Zeno Swietoslawski

Zeno Swietoslawski

Zeno Boleslaw Swietoslawski was born in Warsaw and was said to have participated in the November Uprising in Poland, the first record of him in Jersey is with the 1841 census when he was living at 13 Dorset Street, St Helier. The University of Gdansk have a character profile of him which notes the following:  He was the son of an apparently fairly wealthy noble originally from Ukraine. He started his peregrinations in the early 1830s presumably after the so-called Novemeber Uprising and was for a time in London, writing letters to his father complaining about his poverty. His father would continually send him funds. He ended up in Jersey and reported to his father that Jersey produced a lot of eggs. His father deduced from this that wheat or rye must also be grown and asked about the local serfs and if there was a large Jewish community in Jersey. (There are a lot of such comments about cultural differences, e.g. son complaining he had to eat oysters in London, whereas in Warsaw they were then considered a delicacy.) He first wanted his son to buy land, but eventually he gave him money to buy a printing press. He was very religious and deeply committed to his socialist cause, so was his wife. His political pamphlets, however, were not popular among other activists. The author Teodor Tomasz Jepary met the couple some time in the 1850’s and said everything was pretty neglected and run down in their house because they were both so engaged in the cause. They helped other insurgents get passports to France, including one that also fought in the January Uprising. There was a whole network or cells of Polish insurgents, revolutionaries, socialists, anarchist and religious zealots. Zenon’s cell? commune? (gmina) was origanally called Lud Polski (Polish People) later to be called Humañ (a town in Ukraine and site of 1768 massacre of Polish nobles and Jews). Like pretty much everything else in this Polish religious noble socialist’s life, the commune or cell was thought by some who also noted Zenon was a thoroughly decent man committed to the cause (whatever that was), but hadn’t really achieved much.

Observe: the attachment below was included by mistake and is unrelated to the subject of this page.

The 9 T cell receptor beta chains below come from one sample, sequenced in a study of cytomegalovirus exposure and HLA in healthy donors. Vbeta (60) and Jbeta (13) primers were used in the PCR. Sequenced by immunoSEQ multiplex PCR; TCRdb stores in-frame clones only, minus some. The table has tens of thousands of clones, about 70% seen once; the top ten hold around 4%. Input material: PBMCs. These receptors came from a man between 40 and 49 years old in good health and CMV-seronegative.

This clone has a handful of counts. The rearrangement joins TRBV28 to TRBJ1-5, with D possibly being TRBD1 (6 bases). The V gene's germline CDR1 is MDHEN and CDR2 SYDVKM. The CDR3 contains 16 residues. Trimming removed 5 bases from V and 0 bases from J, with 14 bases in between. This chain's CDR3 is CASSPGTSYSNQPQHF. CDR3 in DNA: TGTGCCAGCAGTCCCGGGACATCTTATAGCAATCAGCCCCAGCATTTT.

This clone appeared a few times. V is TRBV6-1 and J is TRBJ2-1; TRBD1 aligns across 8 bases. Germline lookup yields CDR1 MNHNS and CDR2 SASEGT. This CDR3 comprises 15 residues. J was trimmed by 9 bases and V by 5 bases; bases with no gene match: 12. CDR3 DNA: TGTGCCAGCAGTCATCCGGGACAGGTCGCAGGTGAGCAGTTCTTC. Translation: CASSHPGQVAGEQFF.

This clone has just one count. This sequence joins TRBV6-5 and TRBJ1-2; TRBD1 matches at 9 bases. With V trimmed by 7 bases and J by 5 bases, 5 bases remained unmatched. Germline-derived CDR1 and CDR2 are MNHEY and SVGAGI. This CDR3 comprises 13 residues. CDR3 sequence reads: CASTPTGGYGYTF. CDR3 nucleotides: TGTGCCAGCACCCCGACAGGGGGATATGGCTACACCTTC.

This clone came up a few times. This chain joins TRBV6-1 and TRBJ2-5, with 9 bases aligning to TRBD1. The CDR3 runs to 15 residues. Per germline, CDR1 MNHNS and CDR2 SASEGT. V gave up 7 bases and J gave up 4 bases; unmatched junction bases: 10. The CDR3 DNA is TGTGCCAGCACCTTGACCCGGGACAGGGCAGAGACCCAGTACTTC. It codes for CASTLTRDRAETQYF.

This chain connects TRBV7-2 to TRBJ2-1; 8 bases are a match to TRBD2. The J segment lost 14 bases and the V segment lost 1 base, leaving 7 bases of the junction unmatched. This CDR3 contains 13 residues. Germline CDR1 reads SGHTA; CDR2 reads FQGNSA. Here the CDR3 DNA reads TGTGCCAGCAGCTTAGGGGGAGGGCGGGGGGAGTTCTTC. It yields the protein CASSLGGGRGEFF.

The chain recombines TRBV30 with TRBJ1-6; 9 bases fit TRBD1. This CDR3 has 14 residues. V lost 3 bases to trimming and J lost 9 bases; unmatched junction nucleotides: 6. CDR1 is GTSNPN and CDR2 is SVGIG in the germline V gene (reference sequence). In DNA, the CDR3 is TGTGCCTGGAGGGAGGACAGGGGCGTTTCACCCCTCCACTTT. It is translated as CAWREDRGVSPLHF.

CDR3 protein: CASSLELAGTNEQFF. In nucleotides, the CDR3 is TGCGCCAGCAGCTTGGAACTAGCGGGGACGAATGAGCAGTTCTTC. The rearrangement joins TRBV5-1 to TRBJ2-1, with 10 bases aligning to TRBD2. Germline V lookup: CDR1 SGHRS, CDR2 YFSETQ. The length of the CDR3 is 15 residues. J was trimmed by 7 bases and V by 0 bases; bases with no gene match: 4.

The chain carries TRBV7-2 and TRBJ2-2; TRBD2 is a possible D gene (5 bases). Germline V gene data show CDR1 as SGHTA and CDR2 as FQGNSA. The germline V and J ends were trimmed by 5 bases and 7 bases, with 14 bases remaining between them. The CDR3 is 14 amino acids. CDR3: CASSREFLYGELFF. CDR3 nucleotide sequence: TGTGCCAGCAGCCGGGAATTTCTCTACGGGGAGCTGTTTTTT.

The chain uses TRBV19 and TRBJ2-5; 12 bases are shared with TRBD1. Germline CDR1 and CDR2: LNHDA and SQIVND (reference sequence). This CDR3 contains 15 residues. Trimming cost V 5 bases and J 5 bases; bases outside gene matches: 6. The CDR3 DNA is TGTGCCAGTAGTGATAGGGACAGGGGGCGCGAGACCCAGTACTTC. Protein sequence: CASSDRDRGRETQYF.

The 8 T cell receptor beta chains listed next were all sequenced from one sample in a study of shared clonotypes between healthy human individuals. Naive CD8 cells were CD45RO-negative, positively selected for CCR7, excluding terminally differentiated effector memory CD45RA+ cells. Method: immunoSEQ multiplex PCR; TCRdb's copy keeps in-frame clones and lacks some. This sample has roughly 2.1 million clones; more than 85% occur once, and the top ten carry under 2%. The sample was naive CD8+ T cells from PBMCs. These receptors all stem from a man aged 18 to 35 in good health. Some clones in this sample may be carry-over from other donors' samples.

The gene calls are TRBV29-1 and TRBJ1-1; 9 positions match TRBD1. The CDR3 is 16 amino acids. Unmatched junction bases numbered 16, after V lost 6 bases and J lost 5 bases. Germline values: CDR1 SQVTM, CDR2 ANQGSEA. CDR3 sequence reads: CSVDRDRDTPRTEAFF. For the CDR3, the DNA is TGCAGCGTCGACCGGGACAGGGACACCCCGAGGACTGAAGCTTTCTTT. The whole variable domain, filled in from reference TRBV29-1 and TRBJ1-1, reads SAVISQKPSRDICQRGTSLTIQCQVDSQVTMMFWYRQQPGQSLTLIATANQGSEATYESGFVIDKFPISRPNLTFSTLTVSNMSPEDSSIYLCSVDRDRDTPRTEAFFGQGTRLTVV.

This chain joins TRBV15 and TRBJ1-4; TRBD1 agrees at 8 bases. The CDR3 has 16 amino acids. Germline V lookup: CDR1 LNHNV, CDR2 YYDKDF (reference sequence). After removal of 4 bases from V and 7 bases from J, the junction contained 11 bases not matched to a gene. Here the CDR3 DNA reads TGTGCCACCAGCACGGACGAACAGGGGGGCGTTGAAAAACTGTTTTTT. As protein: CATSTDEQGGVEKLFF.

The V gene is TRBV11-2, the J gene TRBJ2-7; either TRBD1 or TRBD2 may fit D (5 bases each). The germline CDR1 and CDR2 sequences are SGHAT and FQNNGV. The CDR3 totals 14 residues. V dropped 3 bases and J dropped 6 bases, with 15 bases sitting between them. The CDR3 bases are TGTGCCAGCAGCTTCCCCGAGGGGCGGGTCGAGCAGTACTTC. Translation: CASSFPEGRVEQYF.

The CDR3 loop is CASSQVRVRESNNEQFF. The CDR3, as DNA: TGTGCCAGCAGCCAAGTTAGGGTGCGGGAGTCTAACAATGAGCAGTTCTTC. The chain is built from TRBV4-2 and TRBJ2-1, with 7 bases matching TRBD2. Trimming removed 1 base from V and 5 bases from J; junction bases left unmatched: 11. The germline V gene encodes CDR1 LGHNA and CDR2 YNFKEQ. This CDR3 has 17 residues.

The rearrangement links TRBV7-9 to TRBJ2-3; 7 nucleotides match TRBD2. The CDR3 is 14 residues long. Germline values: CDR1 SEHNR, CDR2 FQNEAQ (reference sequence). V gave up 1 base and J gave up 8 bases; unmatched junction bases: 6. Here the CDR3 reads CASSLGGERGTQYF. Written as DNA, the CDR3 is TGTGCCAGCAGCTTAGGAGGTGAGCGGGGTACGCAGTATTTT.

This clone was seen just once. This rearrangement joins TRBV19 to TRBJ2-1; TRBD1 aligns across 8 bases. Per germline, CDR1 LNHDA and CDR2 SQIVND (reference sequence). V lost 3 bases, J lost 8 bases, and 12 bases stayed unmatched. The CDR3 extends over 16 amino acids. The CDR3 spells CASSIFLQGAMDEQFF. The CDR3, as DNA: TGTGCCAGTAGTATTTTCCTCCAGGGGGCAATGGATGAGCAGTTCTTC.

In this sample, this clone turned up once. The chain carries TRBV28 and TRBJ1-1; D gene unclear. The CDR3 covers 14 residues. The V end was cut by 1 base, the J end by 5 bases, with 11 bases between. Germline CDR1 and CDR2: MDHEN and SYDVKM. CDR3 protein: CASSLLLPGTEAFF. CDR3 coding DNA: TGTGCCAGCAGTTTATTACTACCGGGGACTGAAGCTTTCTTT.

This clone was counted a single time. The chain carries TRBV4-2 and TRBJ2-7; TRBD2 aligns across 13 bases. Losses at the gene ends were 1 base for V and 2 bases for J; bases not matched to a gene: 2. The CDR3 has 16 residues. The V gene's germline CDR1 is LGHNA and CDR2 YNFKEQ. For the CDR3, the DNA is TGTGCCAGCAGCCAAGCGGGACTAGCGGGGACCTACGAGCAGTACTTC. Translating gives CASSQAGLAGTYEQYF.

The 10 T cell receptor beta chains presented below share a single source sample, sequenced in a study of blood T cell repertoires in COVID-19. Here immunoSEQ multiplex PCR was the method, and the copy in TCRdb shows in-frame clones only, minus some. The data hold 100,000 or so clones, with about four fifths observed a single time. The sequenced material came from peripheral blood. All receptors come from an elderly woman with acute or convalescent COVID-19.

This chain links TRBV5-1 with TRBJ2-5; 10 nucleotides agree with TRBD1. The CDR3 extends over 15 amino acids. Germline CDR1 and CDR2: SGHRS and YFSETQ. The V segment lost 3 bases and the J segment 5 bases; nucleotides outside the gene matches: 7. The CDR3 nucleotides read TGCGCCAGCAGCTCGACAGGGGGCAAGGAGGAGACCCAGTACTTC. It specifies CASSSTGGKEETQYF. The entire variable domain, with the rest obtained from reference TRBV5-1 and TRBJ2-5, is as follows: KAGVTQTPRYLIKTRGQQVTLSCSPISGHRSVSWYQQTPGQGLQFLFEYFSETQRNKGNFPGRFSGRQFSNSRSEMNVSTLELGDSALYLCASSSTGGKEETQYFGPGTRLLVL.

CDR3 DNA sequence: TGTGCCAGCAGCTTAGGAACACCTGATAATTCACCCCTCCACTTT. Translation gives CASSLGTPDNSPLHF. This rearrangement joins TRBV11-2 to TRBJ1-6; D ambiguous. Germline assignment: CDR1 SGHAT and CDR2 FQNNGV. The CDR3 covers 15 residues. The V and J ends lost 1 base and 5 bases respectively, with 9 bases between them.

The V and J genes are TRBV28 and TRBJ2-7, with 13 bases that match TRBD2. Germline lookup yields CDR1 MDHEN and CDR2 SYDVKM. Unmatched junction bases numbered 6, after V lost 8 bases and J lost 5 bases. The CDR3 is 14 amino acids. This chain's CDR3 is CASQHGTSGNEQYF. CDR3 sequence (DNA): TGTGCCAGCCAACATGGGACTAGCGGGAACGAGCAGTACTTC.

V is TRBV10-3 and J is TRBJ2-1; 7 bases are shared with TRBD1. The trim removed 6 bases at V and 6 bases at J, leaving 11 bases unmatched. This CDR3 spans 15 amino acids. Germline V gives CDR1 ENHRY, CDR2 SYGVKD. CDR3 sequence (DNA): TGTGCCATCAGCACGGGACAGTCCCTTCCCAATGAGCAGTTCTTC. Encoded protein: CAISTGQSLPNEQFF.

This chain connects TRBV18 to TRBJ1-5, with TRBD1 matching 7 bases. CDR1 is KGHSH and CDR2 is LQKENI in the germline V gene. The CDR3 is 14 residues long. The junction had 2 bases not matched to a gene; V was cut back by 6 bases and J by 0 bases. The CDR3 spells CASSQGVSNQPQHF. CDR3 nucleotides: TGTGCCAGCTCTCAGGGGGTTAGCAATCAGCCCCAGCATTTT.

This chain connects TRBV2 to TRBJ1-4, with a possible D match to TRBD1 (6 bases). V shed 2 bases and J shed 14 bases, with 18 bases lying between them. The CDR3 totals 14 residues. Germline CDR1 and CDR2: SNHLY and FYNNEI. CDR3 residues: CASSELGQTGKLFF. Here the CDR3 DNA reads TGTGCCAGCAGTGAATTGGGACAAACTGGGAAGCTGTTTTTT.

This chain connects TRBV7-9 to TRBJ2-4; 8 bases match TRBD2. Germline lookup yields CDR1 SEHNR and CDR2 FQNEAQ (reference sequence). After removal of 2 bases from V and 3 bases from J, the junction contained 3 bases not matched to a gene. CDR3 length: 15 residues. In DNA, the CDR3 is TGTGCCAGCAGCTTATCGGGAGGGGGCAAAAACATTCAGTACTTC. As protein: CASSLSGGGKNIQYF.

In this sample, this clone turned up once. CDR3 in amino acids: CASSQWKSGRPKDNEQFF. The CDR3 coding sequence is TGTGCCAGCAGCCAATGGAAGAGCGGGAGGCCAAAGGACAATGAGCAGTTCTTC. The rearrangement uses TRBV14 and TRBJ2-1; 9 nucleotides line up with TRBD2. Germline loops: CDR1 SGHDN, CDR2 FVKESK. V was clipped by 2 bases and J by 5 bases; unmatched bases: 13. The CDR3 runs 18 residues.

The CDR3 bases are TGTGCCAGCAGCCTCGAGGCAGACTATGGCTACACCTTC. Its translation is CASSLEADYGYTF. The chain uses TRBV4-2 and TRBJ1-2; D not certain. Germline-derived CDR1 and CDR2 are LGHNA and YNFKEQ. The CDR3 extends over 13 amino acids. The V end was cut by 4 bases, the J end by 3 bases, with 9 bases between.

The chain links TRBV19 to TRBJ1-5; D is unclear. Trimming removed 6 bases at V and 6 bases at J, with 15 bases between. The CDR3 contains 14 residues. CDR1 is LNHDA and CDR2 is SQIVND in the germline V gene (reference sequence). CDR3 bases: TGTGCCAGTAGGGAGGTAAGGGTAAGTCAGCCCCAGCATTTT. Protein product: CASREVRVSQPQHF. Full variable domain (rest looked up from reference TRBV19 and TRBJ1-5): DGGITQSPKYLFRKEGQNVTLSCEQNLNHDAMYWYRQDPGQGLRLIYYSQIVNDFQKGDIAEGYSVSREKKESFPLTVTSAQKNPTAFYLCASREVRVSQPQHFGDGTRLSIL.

He purchased a steam printing press from the French abolitionist Victor Schœlcher who stayed for a short period in Jersey with their mutual acquantaince Victor Hugo, the press published from Dorset Street under the name L’Imprimerie Universelle and published the weekly paper L’Homme which was edited by militant poscrits. In the late 1856 he co-founded the Gromada Rewolucyjna Londyn a Polish social democratic  revolutionary group.

He is buried in the south east corner of Green Street Cemetery in the family grave which is in a state of neglect.

Swietoslawski grave

Swietoslawski grave

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